Incidentally, this video illustrates their stage presentation: dressed all in white Lydia would project slides over the band, a quick and easy home-spun multimedia event.

The Secret Like Crazy includes three of the four tracks from True Romance At The Worlds Fair, three of four from An Explanation for That Flock of Crows and six of thirteen from Big Skin. Seven previously unreleased tracks fill out the count, and conclude what can be seen as the first arc of the band's trajectory. After this the drum machine would be upgraded, new synths added and bargain basement recording ditched in favour of something a bit more mainstream. Algebra Suicide would never again be as essential. Which is not to say that fans won't want to hear their subsequent releases: Alpha Cue, Swoon and Tongue Wrestling.

The Secret Like Crazy has been previously blogged on Mutant Sounds and Systems of Romance, but this is our own superior vinyl rip. The album was issued simultaneously in 1987 on RRRecords in the USA and Dom Elchklang in Germany. Oddly, two different covers were used.

Listening to it as an entity it's apparent that synth and bass have been added more for sonic variety than to enrich the tracks musically. There are experiments in mood and tempo, even some "singing". But it all hinges on the words, and when these are perceptive, humorous or striking the songs work.

Me, I love it, and am so glad I bought a copy "back in the day".

When I go, I want to go clean, convenient, leaving no mess
As if I vaporized while taking a shower,
As if I moved to Antarctica
Leaving no forwarding address.

-- Second Chameleon

The Secret Like Crazy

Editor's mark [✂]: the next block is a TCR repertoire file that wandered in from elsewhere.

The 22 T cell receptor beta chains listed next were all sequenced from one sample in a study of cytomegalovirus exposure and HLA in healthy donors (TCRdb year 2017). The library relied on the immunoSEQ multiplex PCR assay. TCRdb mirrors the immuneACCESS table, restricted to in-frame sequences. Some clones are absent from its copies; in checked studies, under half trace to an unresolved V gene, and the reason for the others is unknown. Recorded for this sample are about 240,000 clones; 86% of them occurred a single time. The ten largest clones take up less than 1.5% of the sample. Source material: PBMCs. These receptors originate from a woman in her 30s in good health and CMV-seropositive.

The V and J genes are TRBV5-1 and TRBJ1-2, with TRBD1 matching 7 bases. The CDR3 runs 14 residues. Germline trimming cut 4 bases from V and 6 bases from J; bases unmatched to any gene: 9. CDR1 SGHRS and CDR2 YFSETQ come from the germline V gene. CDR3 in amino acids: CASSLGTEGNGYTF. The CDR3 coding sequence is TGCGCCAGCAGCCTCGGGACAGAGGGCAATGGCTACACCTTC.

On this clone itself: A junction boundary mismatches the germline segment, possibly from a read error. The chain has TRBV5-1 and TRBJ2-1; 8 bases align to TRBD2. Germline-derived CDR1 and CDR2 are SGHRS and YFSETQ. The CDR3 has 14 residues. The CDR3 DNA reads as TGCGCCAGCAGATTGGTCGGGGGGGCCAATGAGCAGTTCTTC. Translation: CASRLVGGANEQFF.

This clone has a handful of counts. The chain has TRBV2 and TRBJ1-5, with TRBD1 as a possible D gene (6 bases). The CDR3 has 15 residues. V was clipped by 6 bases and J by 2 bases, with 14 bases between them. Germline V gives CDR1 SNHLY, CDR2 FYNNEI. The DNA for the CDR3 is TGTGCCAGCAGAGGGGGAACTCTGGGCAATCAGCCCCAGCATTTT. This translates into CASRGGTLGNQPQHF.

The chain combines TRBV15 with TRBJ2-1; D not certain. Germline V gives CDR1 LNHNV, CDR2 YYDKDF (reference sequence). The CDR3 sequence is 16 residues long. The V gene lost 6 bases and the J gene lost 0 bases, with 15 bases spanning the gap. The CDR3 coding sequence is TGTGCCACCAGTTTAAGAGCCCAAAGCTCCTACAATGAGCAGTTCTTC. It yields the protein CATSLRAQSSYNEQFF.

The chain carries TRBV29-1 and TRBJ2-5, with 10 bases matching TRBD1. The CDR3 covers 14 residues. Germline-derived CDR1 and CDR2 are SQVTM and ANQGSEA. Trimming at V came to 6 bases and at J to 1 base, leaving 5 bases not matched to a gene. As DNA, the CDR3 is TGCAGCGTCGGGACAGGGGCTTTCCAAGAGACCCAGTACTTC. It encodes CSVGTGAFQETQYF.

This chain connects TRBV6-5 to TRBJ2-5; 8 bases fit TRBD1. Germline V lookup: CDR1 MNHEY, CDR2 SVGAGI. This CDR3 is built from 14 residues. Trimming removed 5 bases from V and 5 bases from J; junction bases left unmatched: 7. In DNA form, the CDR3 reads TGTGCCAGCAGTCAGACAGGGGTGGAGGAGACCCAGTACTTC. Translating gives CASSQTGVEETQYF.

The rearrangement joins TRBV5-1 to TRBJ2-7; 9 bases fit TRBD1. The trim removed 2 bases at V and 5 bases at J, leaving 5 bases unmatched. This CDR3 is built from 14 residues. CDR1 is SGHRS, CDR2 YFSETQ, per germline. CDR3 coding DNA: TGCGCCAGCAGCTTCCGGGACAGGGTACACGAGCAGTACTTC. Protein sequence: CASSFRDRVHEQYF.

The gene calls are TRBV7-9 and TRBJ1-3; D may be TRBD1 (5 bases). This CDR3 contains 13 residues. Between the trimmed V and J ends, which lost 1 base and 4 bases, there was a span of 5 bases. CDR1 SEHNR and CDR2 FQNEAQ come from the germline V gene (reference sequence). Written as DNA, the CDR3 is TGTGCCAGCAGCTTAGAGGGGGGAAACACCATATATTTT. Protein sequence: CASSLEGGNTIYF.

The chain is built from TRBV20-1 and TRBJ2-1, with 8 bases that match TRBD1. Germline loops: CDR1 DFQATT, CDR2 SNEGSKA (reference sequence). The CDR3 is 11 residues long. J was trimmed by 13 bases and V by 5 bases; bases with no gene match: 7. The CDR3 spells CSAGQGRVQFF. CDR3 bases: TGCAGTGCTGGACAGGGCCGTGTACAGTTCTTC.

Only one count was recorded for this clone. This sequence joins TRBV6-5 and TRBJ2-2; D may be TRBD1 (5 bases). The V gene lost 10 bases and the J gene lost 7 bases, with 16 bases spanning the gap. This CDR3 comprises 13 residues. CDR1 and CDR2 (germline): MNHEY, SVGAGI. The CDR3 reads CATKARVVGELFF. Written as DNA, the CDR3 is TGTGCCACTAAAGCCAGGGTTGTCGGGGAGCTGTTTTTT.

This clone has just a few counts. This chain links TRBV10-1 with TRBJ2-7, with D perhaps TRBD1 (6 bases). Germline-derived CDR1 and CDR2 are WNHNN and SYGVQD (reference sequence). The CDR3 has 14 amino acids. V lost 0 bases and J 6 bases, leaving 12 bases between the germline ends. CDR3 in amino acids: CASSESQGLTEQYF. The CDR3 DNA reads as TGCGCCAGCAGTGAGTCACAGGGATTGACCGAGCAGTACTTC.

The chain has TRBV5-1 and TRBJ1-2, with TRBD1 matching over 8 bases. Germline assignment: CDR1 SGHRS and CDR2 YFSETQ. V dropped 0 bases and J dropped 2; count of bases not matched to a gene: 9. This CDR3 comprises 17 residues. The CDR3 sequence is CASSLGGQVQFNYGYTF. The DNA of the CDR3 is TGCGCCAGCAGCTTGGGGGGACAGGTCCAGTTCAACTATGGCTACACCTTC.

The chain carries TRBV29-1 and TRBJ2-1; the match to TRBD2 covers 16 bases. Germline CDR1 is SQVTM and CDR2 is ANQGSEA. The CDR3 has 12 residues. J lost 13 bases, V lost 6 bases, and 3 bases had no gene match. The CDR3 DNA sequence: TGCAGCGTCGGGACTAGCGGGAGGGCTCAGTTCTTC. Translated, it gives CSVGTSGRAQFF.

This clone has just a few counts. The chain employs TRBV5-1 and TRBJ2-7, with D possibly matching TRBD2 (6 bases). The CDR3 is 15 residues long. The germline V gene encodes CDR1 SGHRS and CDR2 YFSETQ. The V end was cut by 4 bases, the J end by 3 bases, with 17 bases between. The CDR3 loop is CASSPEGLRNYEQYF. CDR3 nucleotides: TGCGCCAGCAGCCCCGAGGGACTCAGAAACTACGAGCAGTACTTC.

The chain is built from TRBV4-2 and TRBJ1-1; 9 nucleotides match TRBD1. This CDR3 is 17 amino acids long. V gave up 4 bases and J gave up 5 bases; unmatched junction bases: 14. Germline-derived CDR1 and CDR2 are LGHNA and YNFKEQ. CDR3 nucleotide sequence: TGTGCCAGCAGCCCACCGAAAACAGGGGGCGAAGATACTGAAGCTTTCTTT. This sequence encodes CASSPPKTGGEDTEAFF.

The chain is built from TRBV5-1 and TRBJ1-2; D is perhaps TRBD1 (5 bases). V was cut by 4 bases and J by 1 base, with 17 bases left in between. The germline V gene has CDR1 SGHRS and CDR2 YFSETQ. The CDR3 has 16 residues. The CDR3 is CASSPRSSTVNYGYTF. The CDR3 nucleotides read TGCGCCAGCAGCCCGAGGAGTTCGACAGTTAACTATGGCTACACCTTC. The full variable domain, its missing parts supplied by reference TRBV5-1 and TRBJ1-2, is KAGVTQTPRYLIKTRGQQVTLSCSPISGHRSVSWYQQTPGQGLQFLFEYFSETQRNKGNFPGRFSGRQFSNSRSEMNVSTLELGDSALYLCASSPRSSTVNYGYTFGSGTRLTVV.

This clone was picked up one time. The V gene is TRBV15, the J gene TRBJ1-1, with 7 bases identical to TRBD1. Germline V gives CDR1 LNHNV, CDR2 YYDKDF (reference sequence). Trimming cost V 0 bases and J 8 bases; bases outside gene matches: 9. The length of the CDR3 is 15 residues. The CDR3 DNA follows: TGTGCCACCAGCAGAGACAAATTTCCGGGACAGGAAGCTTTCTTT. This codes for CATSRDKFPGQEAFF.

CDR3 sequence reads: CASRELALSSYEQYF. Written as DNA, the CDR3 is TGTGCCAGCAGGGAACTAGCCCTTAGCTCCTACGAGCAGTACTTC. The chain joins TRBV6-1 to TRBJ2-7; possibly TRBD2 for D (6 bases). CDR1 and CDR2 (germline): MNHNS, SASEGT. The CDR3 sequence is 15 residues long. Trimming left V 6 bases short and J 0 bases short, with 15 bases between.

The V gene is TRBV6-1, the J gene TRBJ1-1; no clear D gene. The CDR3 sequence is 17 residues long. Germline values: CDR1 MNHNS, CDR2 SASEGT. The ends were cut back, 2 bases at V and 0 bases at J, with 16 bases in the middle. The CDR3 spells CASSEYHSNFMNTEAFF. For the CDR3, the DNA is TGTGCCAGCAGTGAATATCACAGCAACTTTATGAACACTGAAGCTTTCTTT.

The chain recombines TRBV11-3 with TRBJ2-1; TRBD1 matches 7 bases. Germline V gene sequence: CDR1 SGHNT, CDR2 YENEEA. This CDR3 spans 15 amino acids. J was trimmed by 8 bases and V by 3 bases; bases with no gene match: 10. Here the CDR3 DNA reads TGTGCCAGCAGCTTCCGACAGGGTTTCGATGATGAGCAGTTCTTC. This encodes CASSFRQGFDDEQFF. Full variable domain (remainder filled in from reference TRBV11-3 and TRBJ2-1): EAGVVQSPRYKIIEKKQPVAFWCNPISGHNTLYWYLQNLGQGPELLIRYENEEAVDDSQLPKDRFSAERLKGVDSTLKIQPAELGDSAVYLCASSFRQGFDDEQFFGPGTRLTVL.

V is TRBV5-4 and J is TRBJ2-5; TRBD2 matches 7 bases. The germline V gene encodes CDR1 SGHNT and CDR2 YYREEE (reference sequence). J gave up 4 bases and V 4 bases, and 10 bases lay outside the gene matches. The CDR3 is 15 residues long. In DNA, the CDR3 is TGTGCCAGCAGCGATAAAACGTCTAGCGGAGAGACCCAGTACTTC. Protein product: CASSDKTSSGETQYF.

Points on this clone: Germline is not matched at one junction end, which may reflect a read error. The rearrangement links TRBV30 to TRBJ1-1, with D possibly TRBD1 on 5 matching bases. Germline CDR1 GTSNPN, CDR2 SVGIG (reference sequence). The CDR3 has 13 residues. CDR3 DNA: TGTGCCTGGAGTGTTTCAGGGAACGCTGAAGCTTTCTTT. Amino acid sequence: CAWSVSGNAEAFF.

Algebra Suicide: The Secret Like Crazy

A01 Little Dead Bodies
A02 Somewhat Bleeker Street
A03 Gist
A04 (A Proverbial Explanation For) Why No Action Is Taken
A05 Father's By The Door
A06 Tractor Pull
A07 Tuesday Tastes Good
A08 In Bed With Boys
A09 Sinister
B01 True Romance At The Worlds Fair
B02 Tonight
B03 Please Respect Our Decadence
B04 Heat Wave
B05 No War Bride
B06 Let's Transact
B07 Lethargy
B08 Amusing One's Self
B09 Recalling The Last Encounter
B10 Seasonal Zombies
B11 Agitation

lp RRRecords [RRR 022] 1987
lp Dom Elchklang [DOM EK 001] 1987
cd RRRecords [RRR 022] 1987 (1000 copies)

Algebra Suicide: True Romance At The Worlds Fair

LydiaIt's one of those decisive musical moments. You pick up a record with scarred cover that you found hidden in the back of a large disused collection. It looks completely generic, uninteresting, bland. When you pull out the vinyl it's gouged and barely wants to sit still in the record player. Nervous vinyl. You cue up the first selection with no special anticipation. You've listened to thousands of records like this one, issued from bedrooms and garages all over the North American continent. It's 1982; everyone is doing it.

When the sound trickles out of the grey speakers, it is smeared with distortion and cut with scratches.

A whispered remark changed a girl's life.